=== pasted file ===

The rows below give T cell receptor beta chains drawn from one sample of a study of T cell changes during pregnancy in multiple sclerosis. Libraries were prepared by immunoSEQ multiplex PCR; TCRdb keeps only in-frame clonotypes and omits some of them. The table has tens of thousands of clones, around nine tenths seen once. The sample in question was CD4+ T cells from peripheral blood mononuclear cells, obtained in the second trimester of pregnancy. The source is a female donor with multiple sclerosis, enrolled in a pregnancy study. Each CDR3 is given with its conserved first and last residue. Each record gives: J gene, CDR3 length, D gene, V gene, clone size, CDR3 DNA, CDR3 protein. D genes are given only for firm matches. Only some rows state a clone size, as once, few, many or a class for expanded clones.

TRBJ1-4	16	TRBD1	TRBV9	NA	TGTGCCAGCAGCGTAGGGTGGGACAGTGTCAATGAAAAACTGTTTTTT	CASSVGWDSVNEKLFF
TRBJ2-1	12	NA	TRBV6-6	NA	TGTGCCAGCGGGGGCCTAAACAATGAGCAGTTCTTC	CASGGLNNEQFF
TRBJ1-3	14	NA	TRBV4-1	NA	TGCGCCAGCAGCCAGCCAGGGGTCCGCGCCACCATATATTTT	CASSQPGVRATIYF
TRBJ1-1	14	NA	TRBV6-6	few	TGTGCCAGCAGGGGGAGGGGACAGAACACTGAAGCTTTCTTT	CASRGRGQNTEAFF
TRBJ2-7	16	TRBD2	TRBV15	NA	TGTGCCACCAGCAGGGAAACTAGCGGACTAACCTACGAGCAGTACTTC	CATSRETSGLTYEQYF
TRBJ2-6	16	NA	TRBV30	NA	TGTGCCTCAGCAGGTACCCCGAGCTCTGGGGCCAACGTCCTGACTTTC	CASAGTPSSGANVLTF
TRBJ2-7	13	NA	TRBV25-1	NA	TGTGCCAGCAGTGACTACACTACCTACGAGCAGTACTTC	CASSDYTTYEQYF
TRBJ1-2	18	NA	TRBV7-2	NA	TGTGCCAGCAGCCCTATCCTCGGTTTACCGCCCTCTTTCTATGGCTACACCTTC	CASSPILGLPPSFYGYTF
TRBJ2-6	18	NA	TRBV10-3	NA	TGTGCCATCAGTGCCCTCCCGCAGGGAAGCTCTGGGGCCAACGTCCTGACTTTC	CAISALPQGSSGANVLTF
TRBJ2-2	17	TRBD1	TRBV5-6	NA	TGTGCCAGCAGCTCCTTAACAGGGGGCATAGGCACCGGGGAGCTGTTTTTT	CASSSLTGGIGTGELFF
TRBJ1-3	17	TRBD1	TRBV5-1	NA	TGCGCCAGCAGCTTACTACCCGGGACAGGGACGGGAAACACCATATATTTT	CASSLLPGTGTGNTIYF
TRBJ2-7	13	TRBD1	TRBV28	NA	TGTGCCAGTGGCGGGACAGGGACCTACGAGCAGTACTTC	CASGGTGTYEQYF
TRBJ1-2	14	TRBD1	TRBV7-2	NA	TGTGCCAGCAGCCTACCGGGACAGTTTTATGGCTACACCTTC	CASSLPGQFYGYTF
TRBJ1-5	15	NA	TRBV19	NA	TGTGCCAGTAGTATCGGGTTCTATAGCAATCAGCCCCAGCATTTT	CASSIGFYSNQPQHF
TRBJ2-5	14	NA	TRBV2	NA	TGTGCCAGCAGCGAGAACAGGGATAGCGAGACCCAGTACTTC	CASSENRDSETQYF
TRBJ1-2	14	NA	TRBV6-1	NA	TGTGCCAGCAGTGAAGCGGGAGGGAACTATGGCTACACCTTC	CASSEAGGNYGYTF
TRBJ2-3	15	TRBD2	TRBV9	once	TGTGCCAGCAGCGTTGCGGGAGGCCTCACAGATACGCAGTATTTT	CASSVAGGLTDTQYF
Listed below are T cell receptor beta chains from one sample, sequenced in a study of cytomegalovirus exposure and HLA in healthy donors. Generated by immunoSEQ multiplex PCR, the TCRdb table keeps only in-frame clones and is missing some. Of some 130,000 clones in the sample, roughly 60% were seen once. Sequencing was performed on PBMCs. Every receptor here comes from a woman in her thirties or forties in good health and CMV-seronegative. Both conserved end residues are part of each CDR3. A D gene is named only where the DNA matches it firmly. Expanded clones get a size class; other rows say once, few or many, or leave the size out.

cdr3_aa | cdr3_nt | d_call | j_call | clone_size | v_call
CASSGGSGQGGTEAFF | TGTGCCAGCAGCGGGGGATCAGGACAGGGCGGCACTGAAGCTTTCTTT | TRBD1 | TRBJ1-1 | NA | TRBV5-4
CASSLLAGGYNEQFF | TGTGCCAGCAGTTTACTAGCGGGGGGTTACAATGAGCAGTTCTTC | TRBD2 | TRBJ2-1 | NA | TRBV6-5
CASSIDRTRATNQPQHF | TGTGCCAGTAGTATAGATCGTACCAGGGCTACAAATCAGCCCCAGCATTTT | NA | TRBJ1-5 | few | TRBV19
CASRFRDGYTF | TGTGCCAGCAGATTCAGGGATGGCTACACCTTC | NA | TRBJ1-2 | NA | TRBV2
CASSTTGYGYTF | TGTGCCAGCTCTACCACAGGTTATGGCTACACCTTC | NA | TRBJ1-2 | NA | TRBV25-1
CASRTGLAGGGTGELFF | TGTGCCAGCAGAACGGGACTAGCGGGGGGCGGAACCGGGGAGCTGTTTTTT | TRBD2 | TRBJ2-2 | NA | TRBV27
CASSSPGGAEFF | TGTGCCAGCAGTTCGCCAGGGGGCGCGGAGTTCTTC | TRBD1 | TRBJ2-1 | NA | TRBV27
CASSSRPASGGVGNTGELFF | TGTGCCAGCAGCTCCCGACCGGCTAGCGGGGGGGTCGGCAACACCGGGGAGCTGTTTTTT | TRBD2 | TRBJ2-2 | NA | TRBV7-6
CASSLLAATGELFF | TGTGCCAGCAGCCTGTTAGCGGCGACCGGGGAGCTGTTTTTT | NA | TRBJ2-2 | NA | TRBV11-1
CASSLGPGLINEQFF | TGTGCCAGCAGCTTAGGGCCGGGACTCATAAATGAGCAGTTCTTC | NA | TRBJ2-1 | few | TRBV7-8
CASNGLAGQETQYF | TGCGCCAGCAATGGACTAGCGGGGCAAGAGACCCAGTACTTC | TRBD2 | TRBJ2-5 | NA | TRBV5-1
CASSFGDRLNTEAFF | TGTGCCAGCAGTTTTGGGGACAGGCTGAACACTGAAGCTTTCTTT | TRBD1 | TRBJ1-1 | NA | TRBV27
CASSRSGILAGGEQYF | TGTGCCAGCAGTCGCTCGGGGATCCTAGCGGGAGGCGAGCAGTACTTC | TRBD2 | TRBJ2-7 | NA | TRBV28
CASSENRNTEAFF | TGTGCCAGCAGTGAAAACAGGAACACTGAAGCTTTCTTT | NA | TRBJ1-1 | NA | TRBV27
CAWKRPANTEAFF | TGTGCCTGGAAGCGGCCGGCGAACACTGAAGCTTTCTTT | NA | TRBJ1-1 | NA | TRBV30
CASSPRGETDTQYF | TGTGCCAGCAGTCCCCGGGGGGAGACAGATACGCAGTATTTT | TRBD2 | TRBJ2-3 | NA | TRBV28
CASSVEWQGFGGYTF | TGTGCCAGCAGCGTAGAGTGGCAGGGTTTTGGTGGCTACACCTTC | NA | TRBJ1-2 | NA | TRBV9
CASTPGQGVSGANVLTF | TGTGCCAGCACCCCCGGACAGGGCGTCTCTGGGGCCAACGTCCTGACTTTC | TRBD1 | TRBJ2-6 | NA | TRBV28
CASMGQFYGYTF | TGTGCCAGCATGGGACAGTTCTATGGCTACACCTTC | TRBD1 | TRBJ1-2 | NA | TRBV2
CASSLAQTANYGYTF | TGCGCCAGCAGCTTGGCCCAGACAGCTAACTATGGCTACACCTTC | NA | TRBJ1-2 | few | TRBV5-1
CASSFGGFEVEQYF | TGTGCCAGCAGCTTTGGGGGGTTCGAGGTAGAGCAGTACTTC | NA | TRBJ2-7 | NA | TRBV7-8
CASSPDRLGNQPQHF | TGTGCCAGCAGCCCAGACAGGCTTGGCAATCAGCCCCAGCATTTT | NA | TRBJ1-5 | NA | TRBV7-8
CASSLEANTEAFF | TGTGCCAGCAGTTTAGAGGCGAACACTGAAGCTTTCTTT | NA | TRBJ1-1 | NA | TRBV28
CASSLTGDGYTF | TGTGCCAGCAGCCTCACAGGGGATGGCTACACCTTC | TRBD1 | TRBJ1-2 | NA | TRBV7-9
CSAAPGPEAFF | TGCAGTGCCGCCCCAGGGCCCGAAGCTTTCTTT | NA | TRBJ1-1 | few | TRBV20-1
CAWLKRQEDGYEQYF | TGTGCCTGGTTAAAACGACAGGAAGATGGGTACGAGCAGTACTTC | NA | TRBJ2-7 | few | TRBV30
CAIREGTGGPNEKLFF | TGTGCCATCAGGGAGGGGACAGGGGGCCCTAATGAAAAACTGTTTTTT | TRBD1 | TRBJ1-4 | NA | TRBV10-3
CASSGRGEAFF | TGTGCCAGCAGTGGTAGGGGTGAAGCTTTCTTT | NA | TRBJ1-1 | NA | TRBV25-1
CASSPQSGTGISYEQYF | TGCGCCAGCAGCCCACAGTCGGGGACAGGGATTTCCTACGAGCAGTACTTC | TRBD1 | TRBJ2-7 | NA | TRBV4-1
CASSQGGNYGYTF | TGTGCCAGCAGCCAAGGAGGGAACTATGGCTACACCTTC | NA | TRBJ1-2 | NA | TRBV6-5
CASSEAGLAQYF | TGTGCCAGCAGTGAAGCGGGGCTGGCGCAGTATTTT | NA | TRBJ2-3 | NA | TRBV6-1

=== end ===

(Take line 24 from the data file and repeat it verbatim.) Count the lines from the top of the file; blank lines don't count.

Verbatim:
CASRFRDGYTF | TGTGCCAGCAGATTCAGGGATGGCTACACCTTC | NA | TRBJ1-2 | NA | TRBV2